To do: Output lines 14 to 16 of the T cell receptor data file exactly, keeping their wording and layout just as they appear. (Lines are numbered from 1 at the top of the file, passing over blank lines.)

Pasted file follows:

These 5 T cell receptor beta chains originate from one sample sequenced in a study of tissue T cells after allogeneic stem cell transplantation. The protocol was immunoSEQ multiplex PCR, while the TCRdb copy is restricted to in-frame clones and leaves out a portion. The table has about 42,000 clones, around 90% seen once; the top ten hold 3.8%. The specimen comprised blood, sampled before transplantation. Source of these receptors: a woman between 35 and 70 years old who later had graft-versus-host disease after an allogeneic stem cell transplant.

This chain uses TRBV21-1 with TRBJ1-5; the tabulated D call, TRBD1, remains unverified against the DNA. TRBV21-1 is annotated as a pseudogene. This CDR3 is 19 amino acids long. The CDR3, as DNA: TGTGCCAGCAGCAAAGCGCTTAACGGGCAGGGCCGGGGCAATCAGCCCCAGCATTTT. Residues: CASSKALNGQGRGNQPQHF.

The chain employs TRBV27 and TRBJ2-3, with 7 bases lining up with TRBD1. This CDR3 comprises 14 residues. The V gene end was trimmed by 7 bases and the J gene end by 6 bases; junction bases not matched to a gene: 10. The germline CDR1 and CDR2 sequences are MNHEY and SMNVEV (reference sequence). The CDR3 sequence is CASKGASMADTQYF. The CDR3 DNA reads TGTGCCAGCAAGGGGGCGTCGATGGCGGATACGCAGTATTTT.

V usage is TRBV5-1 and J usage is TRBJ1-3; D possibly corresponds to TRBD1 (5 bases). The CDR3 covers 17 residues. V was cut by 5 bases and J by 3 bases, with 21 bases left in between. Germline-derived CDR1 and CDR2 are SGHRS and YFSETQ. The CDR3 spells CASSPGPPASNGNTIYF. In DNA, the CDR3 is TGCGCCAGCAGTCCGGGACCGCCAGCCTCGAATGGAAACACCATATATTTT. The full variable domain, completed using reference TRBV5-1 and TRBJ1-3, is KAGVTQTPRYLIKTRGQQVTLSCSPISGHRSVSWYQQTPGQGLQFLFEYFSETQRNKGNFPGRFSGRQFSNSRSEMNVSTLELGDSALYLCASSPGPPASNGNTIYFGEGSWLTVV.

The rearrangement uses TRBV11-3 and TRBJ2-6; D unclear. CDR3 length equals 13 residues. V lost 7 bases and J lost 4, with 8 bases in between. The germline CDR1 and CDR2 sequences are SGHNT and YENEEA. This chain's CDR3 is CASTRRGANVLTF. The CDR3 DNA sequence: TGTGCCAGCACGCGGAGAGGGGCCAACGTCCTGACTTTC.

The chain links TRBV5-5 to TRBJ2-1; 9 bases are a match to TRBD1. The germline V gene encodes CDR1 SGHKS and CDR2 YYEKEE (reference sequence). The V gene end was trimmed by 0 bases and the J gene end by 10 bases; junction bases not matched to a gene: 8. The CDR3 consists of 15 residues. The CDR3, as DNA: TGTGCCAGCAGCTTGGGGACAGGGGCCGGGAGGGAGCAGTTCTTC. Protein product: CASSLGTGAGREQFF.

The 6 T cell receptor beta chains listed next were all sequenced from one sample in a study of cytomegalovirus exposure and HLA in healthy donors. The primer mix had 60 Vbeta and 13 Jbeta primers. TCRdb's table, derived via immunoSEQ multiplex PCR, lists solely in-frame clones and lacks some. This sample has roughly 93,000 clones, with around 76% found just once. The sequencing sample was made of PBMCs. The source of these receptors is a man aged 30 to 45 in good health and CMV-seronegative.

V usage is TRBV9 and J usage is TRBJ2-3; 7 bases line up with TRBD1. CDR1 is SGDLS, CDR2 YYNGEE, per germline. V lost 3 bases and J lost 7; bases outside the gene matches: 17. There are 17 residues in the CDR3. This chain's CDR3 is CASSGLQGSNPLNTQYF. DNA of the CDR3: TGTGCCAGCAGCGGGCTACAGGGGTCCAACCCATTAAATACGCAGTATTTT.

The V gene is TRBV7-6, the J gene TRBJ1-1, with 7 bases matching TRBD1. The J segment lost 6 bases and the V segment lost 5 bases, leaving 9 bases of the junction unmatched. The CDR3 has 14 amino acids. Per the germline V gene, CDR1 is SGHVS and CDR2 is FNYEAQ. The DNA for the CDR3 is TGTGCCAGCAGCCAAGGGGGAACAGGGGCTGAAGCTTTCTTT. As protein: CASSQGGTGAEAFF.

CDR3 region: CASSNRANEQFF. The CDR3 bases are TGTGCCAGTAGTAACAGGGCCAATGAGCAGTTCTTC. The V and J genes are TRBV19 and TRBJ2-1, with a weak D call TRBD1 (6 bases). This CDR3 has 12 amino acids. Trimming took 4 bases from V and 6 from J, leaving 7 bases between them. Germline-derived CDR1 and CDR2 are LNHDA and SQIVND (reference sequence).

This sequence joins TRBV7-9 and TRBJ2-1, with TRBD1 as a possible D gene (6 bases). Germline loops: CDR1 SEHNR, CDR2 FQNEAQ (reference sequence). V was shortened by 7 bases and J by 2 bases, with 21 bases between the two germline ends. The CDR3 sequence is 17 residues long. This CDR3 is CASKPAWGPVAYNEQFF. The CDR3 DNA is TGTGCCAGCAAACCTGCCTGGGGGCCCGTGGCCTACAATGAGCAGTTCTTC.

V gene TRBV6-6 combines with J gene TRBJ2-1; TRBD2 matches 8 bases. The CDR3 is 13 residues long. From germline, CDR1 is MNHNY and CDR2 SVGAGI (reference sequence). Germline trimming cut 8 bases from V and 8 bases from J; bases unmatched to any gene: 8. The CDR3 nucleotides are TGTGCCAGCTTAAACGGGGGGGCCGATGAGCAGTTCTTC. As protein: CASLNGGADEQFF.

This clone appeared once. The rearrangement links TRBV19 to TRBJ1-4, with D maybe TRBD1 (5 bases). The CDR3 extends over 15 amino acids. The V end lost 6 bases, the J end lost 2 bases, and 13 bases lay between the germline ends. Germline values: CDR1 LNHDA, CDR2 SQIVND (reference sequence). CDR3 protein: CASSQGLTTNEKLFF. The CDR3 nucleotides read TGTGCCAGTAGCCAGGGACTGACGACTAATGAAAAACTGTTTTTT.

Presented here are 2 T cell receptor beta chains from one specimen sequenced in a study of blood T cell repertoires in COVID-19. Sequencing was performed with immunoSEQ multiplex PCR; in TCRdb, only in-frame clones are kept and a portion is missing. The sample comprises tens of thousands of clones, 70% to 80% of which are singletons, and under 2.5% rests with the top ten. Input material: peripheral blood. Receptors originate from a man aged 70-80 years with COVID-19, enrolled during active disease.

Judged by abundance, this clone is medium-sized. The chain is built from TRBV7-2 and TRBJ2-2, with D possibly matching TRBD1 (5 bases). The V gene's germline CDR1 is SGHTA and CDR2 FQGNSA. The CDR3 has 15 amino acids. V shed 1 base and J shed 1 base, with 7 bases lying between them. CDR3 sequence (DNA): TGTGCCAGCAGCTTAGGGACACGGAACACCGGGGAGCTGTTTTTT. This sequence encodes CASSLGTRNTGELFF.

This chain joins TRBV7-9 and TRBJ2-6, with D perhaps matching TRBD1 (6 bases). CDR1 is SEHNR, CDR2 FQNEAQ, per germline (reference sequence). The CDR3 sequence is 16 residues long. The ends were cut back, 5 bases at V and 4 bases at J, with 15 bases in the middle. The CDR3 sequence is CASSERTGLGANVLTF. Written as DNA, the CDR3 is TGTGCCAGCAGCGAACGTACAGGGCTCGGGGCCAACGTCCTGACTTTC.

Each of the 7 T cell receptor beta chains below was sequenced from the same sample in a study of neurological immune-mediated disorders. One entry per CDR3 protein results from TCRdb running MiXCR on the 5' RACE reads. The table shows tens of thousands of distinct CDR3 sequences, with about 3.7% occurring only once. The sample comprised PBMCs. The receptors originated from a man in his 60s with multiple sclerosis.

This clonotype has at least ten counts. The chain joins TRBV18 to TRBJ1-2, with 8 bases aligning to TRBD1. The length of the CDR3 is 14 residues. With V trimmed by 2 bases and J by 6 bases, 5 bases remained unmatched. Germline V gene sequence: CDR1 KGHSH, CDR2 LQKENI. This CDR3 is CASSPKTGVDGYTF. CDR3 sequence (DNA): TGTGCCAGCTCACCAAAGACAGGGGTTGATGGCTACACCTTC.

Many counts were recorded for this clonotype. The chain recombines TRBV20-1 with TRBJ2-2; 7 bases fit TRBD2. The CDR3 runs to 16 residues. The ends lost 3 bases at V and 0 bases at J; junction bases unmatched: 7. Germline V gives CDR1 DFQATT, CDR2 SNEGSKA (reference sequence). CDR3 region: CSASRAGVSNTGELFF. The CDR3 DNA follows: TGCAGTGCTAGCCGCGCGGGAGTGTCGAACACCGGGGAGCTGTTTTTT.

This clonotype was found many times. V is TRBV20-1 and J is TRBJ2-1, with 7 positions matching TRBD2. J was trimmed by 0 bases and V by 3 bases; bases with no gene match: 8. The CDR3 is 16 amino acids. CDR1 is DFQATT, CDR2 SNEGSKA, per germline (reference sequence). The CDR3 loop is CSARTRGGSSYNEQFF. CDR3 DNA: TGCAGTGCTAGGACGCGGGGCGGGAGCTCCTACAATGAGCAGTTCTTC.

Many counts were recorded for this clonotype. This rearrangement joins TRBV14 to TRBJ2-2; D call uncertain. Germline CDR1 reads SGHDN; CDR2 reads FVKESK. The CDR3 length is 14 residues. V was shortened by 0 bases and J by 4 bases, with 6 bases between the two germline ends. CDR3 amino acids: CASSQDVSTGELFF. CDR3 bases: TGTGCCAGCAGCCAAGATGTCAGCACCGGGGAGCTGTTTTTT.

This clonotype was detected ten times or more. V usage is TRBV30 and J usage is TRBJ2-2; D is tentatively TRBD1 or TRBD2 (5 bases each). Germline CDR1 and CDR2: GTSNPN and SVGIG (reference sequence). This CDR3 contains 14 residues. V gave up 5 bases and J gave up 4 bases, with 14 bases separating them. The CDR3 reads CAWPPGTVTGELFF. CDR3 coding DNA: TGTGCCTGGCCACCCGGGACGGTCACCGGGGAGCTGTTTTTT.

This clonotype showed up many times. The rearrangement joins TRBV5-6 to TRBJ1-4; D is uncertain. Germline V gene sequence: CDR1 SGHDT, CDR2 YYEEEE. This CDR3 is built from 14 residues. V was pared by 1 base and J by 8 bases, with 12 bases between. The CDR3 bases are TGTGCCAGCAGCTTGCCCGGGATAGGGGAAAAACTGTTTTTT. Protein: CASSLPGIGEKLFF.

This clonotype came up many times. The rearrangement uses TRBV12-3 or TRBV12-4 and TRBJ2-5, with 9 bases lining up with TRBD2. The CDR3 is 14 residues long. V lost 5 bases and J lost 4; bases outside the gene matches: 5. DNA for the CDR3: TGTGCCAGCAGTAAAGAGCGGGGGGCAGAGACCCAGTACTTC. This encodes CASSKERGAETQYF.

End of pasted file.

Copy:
Presented here are 2 T cell receptor beta chains from one specimen sequenced in a study of blood T cell repertoires in COVID-19. Sequencing was performed with immunoSEQ multiplex PCR; in TCRdb, only in-frame clones are kept and a portion is missing. The sample comprises tens of thousands of clones, 70% to 80% of which are singletons, and under 2.5% rests with the top ten. Input material: peripheral blood. Receptors originate from a man aged 70-80 years with COVID-19, enrolled during active disease.

Judged by abundance, this clone is medium-sized. The chain is built from TRBV7-2 and TRBJ2-2, with D possibly matching TRBD1 (5 bases). The V gene's germline CDR1 is SGHTA and CDR2 FQGNSA. The CDR3 has 15 amino acids. V shed 1 base and J shed 1 base, with 7 bases lying between them. CDR3 sequence (DNA): TGTGCCAGCAGCTTAGGGACACGGAACACCGGGGAGCTGTTTTTT. This sequence encodes CASSLGTRNTGELFF.

This chain joins TRBV7-9 and TRBJ2-6, with D perhaps matching TRBD1 (6 bases). CDR1 is SEHNR, CDR2 FQNEAQ, per germline (reference sequence). The CDR3 sequence is 16 residues long. The ends were cut back, 5 bases at V and 4 bases at J, with 15 bases in the middle. The CDR3 sequence is CASSERTGLGANVLTF. Written as DNA, the CDR3 is TGTGCCAGCAGCGAACGTACAGGGCTCGGGGCCAACGTCCTGACTTTC.